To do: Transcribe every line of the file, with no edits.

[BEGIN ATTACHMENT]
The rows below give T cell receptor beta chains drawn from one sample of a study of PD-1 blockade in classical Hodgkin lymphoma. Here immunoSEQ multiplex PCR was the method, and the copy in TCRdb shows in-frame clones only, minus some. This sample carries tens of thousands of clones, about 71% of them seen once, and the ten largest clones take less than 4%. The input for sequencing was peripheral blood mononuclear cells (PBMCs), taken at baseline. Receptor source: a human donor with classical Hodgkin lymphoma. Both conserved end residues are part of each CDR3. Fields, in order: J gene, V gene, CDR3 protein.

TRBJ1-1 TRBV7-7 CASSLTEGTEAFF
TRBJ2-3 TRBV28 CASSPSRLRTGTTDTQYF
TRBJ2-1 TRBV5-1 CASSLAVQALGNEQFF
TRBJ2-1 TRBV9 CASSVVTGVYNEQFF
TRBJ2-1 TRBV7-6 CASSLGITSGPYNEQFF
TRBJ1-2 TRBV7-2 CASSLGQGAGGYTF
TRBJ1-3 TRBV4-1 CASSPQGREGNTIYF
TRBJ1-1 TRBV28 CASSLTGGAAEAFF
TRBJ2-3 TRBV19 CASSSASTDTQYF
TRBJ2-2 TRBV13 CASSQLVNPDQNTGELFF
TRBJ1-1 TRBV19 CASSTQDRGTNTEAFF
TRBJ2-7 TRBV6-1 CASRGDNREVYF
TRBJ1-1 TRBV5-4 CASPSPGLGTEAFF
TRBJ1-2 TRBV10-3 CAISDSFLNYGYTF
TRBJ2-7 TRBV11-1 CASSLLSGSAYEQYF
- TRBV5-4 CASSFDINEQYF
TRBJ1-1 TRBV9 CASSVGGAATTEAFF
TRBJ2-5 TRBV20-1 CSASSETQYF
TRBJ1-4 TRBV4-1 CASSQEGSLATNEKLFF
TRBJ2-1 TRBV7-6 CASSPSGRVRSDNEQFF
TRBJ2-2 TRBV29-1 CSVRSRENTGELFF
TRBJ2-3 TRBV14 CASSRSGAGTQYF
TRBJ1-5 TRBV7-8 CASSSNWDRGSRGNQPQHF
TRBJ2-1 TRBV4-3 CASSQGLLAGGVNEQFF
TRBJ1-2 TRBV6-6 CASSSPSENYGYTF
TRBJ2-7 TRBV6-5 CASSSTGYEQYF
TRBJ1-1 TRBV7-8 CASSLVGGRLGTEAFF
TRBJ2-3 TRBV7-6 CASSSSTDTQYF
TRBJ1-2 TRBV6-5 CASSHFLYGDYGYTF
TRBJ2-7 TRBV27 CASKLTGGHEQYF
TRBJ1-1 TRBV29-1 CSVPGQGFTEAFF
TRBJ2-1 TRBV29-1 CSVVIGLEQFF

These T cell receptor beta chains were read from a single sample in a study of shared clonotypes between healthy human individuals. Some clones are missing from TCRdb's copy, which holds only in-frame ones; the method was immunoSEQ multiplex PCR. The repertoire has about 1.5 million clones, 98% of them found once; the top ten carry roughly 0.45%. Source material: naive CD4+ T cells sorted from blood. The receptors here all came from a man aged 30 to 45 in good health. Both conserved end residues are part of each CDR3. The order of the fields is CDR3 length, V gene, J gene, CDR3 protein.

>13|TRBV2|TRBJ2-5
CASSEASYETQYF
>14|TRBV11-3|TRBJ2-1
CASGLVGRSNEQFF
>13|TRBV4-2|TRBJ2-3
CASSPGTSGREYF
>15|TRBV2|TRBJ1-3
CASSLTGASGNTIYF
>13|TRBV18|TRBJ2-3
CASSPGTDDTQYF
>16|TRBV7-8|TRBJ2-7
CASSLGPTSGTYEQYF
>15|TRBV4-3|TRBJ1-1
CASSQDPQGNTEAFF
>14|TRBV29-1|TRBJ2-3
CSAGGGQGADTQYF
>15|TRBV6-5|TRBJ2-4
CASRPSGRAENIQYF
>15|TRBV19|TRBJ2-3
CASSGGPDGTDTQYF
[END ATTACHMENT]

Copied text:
The rows below give T cell receptor beta chains drawn from one sample of a study of PD-1 blockade in classical Hodgkin lymphoma. Here immunoSEQ multiplex PCR was the method, and the copy in TCRdb shows in-frame clones only, minus some. This sample carries tens of thousands of clones, about 71% of them seen once, and the ten largest clones take less than 4%. The input for sequencing was peripheral blood mononuclear cells (PBMCs), taken at baseline. Receptor source: a human donor with classical Hodgkin lymphoma. Both conserved end residues are part of each CDR3. Fields, in order: J gene, V gene, CDR3 protein.

TRBJ1-1 TRBV7-7 CASSLTEGTEAFF
TRBJ2-3 TRBV28 CASSPSRLRTGTTDTQYF
TRBJ2-1 TRBV5-1 CASSLAVQALGNEQFF
TRBJ2-1 TRBV9 CASSVVTGVYNEQFF
TRBJ2-1 TRBV7-6 CASSLGITSGPYNEQFF
TRBJ1-2 TRBV7-2 CASSLGQGAGGYTF
TRBJ1-3 TRBV4-1 CASSPQGREGNTIYF
TRBJ1-1 TRBV28 CASSLTGGAAEAFF
TRBJ2-3 TRBV19 CASSSASTDTQYF
TRBJ2-2 TRBV13 CASSQLVNPDQNTGELFF
TRBJ1-1 TRBV19 CASSTQDRGTNTEAFF
TRBJ2-7 TRBV6-1 CASRGDNREVYF
TRBJ1-1 TRBV5-4 CASPSPGLGTEAFF
TRBJ1-2 TRBV10-3 CAISDSFLNYGYTF
TRBJ2-7 TRBV11-1 CASSLLSGSAYEQYF
- TRBV5-4 CASSFDINEQYF
TRBJ1-1 TRBV9 CASSVGGAATTEAFF
TRBJ2-5 TRBV20-1 CSASSETQYF
TRBJ1-4 TRBV4-1 CASSQEGSLATNEKLFF
TRBJ2-1 TRBV7-6 CASSPSGRVRSDNEQFF
TRBJ2-2 TRBV29-1 CSVRSRENTGELFF
TRBJ2-3 TRBV14 CASSRSGAGTQYF
TRBJ1-5 TRBV7-8 CASSSNWDRGSRGNQPQHF
TRBJ2-1 TRBV4-3 CASSQGLLAGGVNEQFF
TRBJ1-2 TRBV6-6 CASSSPSENYGYTF
TRBJ2-7 TRBV6-5 CASSSTGYEQYF
TRBJ1-1 TRBV7-8 CASSLVGGRLGTEAFF
TRBJ2-3 TRBV7-6 CASSSSTDTQYF
TRBJ1-2 TRBV6-5 CASSHFLYGDYGYTF
TRBJ2-7 TRBV27 CASKLTGGHEQYF
TRBJ1-1 TRBV29-1 CSVPGQGFTEAFF
TRBJ2-1 TRBV29-1 CSVVIGLEQFF

These T cell receptor beta chains were read from a single sample in a study of shared clonotypes between healthy human individuals. Some clones are missing from TCRdb's copy, which holds only in-frame ones; the method was immunoSEQ multiplex PCR. The repertoire has about 1.5 million clones, 98% of them found once; the top ten carry roughly 0.45%. Source material: naive CD4+ T cells sorted from blood. The receptors here all came from a man aged 30 to 45 in good health. Both conserved end residues are part of each CDR3. The order of the fields is CDR3 length, V gene, J gene, CDR3 protein.

>13|TRBV2|TRBJ2-5
CASSEASYETQYF
>14|TRBV11-3|TRBJ2-1
CASGLVGRSNEQFF
>13|TRBV4-2|TRBJ2-3
CASSPGTSGREYF
>15|TRBV2|TRBJ1-3
CASSLTGASGNTIYF
>13|TRBV18|TRBJ2-3
CASSPGTDDTQYF
>16|TRBV7-8|TRBJ2-7
CASSLGPTSGTYEQYF
>15|TRBV4-3|TRBJ1-1
CASSQDPQGNTEAFF
>14|TRBV29-1|TRBJ2-3
CSAGGGQGADTQYF
>15|TRBV6-5|TRBJ2-4
CASRPSGRAENIQYF
>15|TRBV19|TRBJ2-3
CASSGGPDGTDTQYF